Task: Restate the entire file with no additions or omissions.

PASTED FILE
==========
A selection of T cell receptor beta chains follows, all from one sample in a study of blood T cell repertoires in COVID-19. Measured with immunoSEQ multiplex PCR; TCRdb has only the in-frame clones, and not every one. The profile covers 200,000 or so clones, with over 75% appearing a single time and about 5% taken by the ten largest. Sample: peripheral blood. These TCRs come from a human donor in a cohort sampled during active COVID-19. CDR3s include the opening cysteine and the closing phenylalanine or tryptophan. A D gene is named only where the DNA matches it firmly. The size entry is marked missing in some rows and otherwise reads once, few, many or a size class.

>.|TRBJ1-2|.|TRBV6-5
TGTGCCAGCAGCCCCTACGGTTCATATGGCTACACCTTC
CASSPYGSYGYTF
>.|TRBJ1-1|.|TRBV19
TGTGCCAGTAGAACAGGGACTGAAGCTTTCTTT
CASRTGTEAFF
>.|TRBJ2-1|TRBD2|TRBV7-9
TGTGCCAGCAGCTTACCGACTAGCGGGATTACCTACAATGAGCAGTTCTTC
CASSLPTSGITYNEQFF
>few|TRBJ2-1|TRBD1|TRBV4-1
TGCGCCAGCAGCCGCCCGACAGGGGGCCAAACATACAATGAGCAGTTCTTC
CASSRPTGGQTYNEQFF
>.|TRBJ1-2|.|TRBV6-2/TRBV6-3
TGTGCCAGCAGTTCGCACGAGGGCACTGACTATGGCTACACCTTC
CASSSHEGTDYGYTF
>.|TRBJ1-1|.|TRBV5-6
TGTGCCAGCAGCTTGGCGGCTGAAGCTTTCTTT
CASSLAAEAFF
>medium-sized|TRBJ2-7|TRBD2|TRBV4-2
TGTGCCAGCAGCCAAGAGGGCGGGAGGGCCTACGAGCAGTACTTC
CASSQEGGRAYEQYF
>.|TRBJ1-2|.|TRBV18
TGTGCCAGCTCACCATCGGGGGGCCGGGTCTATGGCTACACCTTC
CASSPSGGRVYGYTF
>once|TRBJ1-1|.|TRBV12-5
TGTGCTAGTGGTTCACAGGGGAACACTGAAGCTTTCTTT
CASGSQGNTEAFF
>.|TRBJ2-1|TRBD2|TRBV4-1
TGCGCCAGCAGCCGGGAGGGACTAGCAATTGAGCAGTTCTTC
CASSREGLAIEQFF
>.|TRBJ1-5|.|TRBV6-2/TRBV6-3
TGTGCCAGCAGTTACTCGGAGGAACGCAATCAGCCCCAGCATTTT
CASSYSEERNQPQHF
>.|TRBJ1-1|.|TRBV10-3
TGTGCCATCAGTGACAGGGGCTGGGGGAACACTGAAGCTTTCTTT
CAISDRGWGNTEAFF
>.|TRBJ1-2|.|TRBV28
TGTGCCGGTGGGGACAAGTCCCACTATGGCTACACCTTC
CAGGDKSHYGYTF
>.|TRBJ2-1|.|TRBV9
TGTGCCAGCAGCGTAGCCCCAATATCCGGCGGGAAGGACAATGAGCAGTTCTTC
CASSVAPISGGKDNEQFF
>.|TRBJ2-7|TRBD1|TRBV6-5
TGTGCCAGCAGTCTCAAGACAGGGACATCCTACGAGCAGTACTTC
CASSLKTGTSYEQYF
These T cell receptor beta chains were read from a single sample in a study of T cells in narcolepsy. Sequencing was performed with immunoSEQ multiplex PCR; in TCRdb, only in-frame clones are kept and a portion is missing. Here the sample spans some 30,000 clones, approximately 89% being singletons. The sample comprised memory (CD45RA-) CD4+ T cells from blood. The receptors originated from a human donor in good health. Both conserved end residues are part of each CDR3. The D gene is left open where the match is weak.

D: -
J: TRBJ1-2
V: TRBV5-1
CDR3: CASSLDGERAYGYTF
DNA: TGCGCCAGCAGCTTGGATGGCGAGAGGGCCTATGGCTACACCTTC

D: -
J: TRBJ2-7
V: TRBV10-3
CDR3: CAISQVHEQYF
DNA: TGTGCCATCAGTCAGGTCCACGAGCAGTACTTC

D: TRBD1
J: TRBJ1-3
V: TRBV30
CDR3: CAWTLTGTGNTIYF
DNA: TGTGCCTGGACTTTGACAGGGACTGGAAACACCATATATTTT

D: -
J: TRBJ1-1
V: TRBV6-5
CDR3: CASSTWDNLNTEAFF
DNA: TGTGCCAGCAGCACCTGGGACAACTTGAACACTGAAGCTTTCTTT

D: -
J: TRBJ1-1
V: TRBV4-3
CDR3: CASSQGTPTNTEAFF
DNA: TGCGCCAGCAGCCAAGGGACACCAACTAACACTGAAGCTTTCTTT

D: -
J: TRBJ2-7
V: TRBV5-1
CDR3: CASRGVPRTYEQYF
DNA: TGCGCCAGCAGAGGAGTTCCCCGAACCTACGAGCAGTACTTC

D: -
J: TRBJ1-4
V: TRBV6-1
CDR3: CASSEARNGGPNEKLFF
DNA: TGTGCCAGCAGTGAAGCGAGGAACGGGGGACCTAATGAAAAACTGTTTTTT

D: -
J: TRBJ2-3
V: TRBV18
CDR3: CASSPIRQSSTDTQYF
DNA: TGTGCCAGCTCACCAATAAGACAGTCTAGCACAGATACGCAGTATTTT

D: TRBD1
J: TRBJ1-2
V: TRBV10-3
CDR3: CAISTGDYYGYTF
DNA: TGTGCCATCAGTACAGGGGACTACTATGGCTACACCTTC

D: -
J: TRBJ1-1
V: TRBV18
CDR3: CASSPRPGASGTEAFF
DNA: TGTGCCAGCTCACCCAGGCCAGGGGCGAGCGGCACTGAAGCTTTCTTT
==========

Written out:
A selection of T cell receptor beta chains follows, all from one sample in a study of blood T cell repertoires in COVID-19. Measured with immunoSEQ multiplex PCR; TCRdb has only the in-frame clones, and not every one. The profile covers 200,000 or so clones, with over 75% appearing a single time and about 5% taken by the ten largest. Sample: peripheral blood. These TCRs come from a human donor in a cohort sampled during active COVID-19. CDR3s include the opening cysteine and the closing phenylalanine or tryptophan. A D gene is named only where the DNA matches it firmly. The size entry is marked missing in some rows and otherwise reads once, few, many or a size class.

>.|TRBJ1-2|.|TRBV6-5
TGTGCCAGCAGCCCCTACGGTTCATATGGCTACACCTTC
CASSPYGSYGYTF
>.|TRBJ1-1|.|TRBV19
TGTGCCAGTAGAACAGGGACTGAAGCTTTCTTT
CASRTGTEAFF
>.|TRBJ2-1|TRBD2|TRBV7-9
TGTGCCAGCAGCTTACCGACTAGCGGGATTACCTACAATGAGCAGTTCTTC
CASSLPTSGITYNEQFF
>few|TRBJ2-1|TRBD1|TRBV4-1
TGCGCCAGCAGCCGCCCGACAGGGGGCCAAACATACAATGAGCAGTTCTTC
CASSRPTGGQTYNEQFF
>.|TRBJ1-2|.|TRBV6-2/TRBV6-3
TGTGCCAGCAGTTCGCACGAGGGCACTGACTATGGCTACACCTTC
CASSSHEGTDYGYTF
>.|TRBJ1-1|.|TRBV5-6
TGTGCCAGCAGCTTGGCGGCTGAAGCTTTCTTT
CASSLAAEAFF
>medium-sized|TRBJ2-7|TRBD2|TRBV4-2
TGTGCCAGCAGCCAAGAGGGCGGGAGGGCCTACGAGCAGTACTTC
CASSQEGGRAYEQYF
>.|TRBJ1-2|.|TRBV18
TGTGCCAGCTCACCATCGGGGGGCCGGGTCTATGGCTACACCTTC
CASSPSGGRVYGYTF
>once|TRBJ1-1|.|TRBV12-5
TGTGCTAGTGGTTCACAGGGGAACACTGAAGCTTTCTTT
CASGSQGNTEAFF
>.|TRBJ2-1|TRBD2|TRBV4-1
TGCGCCAGCAGCCGGGAGGGACTAGCAATTGAGCAGTTCTTC
CASSREGLAIEQFF
>.|TRBJ1-5|.|TRBV6-2/TRBV6-3
TGTGCCAGCAGTTACTCGGAGGAACGCAATCAGCCCCAGCATTTT
CASSYSEERNQPQHF
>.|TRBJ1-1|.|TRBV10-3
TGTGCCATCAGTGACAGGGGCTGGGGGAACACTGAAGCTTTCTTT
CAISDRGWGNTEAFF
>.|TRBJ1-2|.|TRBV28
TGTGCCGGTGGGGACAAGTCCCACTATGGCTACACCTTC
CAGGDKSHYGYTF
>.|TRBJ2-1|.|TRBV9
TGTGCCAGCAGCGTAGCCCCAATATCCGGCGGGAAGGACAATGAGCAGTTCTTC
CASSVAPISGGKDNEQFF
>.|TRBJ2-7|TRBD1|TRBV6-5
TGTGCCAGCAGTCTCAAGACAGGGACATCCTACGAGCAGTACTTC
CASSLKTGTSYEQYF
These T cell receptor beta chains were read from a single sample in a study of T cells in narcolepsy. Sequencing was performed with immunoSEQ multiplex PCR; in TCRdb, only in-frame clones are kept and a portion is missing. Here the sample spans some 30,000 clones, approximately 89% being singletons. The sample comprised memory (CD45RA-) CD4+ T cells from blood. The receptors originated from a human donor in good health. Both conserved end residues are part of each CDR3. The D gene is left open where the match is weak.

D: -
J: TRBJ1-2
V: TRBV5-1
CDR3: CASSLDGERAYGYTF
DNA: TGCGCCAGCAGCTTGGATGGCGAGAGGGCCTATGGCTACACCTTC

D: -
J: TRBJ2-7
V: TRBV10-3
CDR3: CAISQVHEQYF
DNA: TGTGCCATCAGTCAGGTCCACGAGCAGTACTTC

D: TRBD1
J: TRBJ1-3
V: TRBV30
CDR3: CAWTLTGTGNTIYF
DNA: TGTGCCTGGACTTTGACAGGGACTGGAAACACCATATATTTT

D: -
J: TRBJ1-1
V: TRBV6-5
CDR3: CASSTWDNLNTEAFF
DNA: TGTGCCAGCAGCACCTGGGACAACTTGAACACTGAAGCTTTCTTT

D: -
J: TRBJ1-1
V: TRBV4-3
CDR3: CASSQGTPTNTEAFF
DNA: TGCGCCAGCAGCCAAGGGACACCAACTAACACTGAAGCTTTCTTT

D: -
J: TRBJ2-7
V: TRBV5-1
CDR3: CASRGVPRTYEQYF
DNA: TGCGCCAGCAGAGGAGTTCCCCGAACCTACGAGCAGTACTTC

D: -
J: TRBJ1-4
V: TRBV6-1
CDR3: CASSEARNGGPNEKLFF
DNA: TGTGCCAGCAGTGAAGCGAGGAACGGGGGACCTAATGAAAAACTGTTTTTT

D: -
J: TRBJ2-3
V: TRBV18
CDR3: CASSPIRQSSTDTQYF
DNA: TGTGCCAGCTCACCAATAAGACAGTCTAGCACAGATACGCAGTATTTT

D: TRBD1
J: TRBJ1-2
V: TRBV10-3
CDR3: CAISTGDYYGYTF
DNA: TGTGCCATCAGTACAGGGGACTACTATGGCTACACCTTC

D: -
J: TRBJ1-1
V: TRBV18
CDR3: CASSPRPGASGTEAFF
DNA: TGTGCCAGCTCACCCAGGCCAGGGGCGAGCGGCACTGAAGCTTTCTTT